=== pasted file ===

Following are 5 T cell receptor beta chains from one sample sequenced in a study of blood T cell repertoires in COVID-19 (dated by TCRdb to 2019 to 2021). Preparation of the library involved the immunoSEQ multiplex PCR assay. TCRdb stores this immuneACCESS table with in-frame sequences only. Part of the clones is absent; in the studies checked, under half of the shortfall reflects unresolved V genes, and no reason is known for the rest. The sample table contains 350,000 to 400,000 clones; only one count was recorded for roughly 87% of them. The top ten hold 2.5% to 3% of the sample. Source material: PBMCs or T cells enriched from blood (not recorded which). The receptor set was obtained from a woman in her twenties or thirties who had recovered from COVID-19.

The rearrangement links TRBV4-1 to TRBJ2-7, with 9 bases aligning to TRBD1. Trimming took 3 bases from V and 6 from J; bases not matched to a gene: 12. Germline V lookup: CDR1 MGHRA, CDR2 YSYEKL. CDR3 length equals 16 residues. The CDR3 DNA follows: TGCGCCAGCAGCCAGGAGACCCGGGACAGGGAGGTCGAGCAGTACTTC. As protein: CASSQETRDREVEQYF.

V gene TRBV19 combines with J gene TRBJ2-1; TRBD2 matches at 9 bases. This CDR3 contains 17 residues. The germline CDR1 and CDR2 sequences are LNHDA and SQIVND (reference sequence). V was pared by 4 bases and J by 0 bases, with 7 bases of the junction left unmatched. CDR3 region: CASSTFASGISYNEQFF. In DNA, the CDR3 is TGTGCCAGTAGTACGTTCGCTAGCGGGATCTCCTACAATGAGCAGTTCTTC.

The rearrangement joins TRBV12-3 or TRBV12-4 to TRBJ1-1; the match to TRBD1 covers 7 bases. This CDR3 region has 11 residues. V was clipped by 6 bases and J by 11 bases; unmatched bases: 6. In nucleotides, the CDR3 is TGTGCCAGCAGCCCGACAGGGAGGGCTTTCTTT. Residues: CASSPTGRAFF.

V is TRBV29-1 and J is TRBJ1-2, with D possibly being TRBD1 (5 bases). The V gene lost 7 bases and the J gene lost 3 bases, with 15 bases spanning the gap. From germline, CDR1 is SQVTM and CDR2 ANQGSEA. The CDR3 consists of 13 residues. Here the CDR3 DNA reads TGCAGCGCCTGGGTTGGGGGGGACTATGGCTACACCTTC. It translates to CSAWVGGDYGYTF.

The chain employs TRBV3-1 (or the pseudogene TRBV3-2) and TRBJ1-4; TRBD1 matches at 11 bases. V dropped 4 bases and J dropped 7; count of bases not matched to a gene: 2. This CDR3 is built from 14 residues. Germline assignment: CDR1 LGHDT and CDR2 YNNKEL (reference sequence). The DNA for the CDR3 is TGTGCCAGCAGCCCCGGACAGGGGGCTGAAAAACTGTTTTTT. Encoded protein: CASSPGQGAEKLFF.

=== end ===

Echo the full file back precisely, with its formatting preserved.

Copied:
Following are 5 T cell receptor beta chains from one sample sequenced in a study of blood T cell repertoires in COVID-19 (dated by TCRdb to 2019 to 2021). Preparation of the library involved the immunoSEQ multiplex PCR assay. TCRdb stores this immuneACCESS table with in-frame sequences only. Part of the clones is absent; in the studies checked, under half of the shortfall reflects unresolved V genes, and no reason is known for the rest. The sample table contains 350,000 to 400,000 clones; only one count was recorded for roughly 87% of them. The top ten hold 2.5% to 3% of the sample. Source material: PBMCs or T cells enriched from blood (not recorded which). The receptor set was obtained from a woman in her twenties or thirties who had recovered from COVID-19.

The rearrangement links TRBV4-1 to TRBJ2-7, with 9 bases aligning to TRBD1. Trimming took 3 bases from V and 6 from J; bases not matched to a gene: 12. Germline V lookup: CDR1 MGHRA, CDR2 YSYEKL. CDR3 length equals 16 residues. The CDR3 DNA follows: TGCGCCAGCAGCCAGGAGACCCGGGACAGGGAGGTCGAGCAGTACTTC. As protein: CASSQETRDREVEQYF.

V gene TRBV19 combines with J gene TRBJ2-1; TRBD2 matches at 9 bases. This CDR3 contains 17 residues. The germline CDR1 and CDR2 sequences are LNHDA and SQIVND (reference sequence). V was pared by 4 bases and J by 0 bases, with 7 bases of the junction left unmatched. CDR3 region: CASSTFASGISYNEQFF. In DNA, the CDR3 is TGTGCCAGTAGTACGTTCGCTAGCGGGATCTCCTACAATGAGCAGTTCTTC.

The rearrangement joins TRBV12-3 or TRBV12-4 to TRBJ1-1; the match to TRBD1 covers 7 bases. This CDR3 region has 11 residues. V was clipped by 6 bases and J by 11 bases; unmatched bases: 6. In nucleotides, the CDR3 is TGTGCCAGCAGCCCGACAGGGAGGGCTTTCTTT. Residues: CASSPTGRAFF.

V is TRBV29-1 and J is TRBJ1-2, with D possibly being TRBD1 (5 bases). The V gene lost 7 bases and the J gene lost 3 bases, with 15 bases spanning the gap. From germline, CDR1 is SQVTM and CDR2 ANQGSEA. The CDR3 consists of 13 residues. Here the CDR3 DNA reads TGCAGCGCCTGGGTTGGGGGGGACTATGGCTACACCTTC. It translates to CSAWVGGDYGYTF.

The chain employs TRBV3-1 (or the pseudogene TRBV3-2) and TRBJ1-4; TRBD1 matches at 11 bases. V dropped 4 bases and J dropped 7; count of bases not matched to a gene: 2. This CDR3 is built from 14 residues. Germline assignment: CDR1 LGHDT and CDR2 YNNKEL (reference sequence). The DNA for the CDR3 is TGTGCCAGCAGCCCCGGACAGGGGGCTGAAAAACTGTTTTTT. Encoded protein: CASSPGQGAEKLFF.